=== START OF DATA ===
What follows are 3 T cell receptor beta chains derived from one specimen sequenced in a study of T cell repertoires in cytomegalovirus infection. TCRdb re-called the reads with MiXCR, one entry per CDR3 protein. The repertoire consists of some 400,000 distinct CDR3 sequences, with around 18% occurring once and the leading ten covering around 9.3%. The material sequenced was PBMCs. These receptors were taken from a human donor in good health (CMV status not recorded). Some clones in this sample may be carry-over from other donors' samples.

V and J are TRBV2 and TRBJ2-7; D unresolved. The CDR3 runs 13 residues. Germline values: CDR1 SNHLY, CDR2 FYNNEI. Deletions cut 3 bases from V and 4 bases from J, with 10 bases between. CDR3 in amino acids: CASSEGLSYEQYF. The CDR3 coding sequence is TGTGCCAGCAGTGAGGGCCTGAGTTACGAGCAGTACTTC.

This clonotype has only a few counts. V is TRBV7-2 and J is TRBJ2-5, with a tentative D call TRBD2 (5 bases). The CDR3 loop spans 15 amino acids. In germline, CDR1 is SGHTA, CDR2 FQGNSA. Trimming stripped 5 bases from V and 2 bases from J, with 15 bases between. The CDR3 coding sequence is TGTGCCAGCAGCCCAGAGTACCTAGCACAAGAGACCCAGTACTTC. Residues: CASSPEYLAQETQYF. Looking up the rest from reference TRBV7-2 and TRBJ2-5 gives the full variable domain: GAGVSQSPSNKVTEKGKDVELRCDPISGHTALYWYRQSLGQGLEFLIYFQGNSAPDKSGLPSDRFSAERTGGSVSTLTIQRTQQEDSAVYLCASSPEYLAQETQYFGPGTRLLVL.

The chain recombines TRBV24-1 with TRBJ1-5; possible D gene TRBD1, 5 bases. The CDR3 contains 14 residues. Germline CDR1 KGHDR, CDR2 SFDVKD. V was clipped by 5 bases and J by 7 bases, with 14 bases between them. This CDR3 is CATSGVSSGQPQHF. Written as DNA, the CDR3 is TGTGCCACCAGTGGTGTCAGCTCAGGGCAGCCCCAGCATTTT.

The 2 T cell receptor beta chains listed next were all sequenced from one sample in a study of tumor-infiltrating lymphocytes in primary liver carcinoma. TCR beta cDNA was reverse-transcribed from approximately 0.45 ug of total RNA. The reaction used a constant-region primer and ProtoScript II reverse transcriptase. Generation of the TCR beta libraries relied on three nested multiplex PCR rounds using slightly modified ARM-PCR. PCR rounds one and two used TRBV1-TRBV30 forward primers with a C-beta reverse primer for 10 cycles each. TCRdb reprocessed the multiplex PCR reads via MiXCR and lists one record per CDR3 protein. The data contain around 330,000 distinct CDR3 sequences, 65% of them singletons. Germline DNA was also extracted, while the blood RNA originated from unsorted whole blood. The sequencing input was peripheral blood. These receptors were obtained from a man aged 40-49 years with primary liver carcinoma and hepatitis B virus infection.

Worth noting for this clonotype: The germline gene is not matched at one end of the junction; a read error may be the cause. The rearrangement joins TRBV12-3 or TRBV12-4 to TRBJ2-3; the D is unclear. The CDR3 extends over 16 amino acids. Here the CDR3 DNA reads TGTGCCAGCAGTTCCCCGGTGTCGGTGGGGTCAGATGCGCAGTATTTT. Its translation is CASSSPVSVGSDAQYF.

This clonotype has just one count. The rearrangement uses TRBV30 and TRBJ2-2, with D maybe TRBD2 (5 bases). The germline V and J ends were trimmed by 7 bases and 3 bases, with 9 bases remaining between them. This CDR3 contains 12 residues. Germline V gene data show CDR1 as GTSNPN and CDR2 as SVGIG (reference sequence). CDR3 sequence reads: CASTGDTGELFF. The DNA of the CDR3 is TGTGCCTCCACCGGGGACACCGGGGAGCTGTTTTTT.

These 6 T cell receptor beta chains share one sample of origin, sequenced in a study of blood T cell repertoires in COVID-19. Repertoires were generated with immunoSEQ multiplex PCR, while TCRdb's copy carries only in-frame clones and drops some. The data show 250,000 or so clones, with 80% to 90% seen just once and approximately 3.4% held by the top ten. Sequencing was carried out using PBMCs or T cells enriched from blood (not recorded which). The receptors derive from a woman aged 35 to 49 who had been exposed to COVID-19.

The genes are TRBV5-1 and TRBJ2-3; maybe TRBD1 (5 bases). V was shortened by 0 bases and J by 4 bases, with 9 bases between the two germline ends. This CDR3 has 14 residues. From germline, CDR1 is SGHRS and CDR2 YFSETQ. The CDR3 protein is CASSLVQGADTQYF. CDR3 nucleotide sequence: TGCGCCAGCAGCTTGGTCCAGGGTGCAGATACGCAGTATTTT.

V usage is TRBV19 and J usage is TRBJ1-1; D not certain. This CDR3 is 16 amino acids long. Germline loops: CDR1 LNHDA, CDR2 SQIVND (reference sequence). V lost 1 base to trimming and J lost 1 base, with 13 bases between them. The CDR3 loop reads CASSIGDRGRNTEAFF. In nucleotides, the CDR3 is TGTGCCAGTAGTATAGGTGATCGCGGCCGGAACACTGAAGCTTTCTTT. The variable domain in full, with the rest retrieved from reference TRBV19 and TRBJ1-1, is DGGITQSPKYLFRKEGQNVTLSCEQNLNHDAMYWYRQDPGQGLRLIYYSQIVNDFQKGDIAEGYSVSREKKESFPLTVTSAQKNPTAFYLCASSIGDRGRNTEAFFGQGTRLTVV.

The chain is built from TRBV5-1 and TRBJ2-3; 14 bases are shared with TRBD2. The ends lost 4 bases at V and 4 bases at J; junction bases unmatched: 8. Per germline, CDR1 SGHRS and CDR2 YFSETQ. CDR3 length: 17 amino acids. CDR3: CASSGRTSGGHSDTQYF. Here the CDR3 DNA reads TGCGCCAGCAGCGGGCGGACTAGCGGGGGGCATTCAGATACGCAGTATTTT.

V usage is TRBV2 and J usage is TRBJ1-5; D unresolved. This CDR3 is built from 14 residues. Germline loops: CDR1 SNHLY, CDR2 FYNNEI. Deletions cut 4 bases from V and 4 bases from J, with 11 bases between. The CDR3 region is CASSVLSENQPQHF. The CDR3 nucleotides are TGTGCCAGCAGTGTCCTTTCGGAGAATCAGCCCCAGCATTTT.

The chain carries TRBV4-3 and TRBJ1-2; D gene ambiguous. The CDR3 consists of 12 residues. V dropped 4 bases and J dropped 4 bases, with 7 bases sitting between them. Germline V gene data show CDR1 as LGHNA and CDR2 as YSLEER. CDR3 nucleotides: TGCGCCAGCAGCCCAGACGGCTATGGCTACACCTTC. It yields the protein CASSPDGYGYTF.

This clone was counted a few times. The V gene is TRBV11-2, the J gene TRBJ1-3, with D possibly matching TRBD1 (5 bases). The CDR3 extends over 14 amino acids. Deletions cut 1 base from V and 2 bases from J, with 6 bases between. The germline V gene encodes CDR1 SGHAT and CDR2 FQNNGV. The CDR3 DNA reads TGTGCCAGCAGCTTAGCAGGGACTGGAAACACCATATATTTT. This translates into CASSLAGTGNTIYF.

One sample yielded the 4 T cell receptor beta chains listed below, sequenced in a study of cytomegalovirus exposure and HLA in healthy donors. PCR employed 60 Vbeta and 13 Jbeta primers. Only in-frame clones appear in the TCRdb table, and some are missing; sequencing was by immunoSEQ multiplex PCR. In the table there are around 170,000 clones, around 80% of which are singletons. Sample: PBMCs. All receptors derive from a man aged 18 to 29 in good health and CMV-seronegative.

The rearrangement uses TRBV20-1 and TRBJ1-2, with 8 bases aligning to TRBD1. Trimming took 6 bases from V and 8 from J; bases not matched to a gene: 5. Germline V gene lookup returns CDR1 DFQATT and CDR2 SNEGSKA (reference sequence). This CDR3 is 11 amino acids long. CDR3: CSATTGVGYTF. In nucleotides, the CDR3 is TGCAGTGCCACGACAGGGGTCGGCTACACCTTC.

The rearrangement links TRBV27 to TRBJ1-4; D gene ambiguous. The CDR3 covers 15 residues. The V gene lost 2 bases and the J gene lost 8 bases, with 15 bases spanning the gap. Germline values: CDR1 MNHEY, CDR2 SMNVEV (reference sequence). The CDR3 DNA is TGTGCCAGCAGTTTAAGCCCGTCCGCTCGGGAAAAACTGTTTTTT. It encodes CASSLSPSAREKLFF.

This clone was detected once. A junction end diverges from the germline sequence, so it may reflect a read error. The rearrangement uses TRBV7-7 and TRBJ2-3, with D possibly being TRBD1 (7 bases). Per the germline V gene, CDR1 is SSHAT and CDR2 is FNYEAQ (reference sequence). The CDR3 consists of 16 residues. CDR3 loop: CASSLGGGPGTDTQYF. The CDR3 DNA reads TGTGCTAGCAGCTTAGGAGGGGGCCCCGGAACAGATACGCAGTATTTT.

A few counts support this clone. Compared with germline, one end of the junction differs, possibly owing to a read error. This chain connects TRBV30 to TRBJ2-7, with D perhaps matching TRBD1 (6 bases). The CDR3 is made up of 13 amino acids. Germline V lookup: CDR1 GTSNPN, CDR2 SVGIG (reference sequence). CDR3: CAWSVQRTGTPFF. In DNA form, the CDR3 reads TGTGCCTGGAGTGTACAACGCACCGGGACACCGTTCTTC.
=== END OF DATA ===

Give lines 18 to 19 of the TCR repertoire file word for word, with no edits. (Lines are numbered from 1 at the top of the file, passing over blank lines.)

This clone was detected once. A junction end diverges from the germline sequence, so it may reflect a read error. The rearrangement uses TRBV7-7 and TRBJ2-3, with D possibly being TRBD1 (7 bases). Per the germline V gene, CDR1 is SSHAT and CDR2 is FNYEAQ (reference sequence). The CDR3 consists of 16 residues. CDR3 loop: CASSLGGGPGTDTQYF. The CDR3 DNA reads TGTGCTAGCAGCTTAGGAGGGGGCCCCGGAACAGATACGCAGTATTTT.

A few counts support this clone. Compared with germline, one end of the junction differs, possibly owing to a read error. This chain connects TRBV30 to TRBJ2-7, with D perhaps matching TRBD1 (6 bases). The CDR3 is made up of 13 amino acids. Germline V lookup: CDR1 GTSNPN, CDR2 SVGIG (reference sequence). CDR3: CAWSVQRTGTPFF. In DNA form, the CDR3 reads TGTGCCTGGAGTGTACAACGCACCGGGACACCGTTCTTC.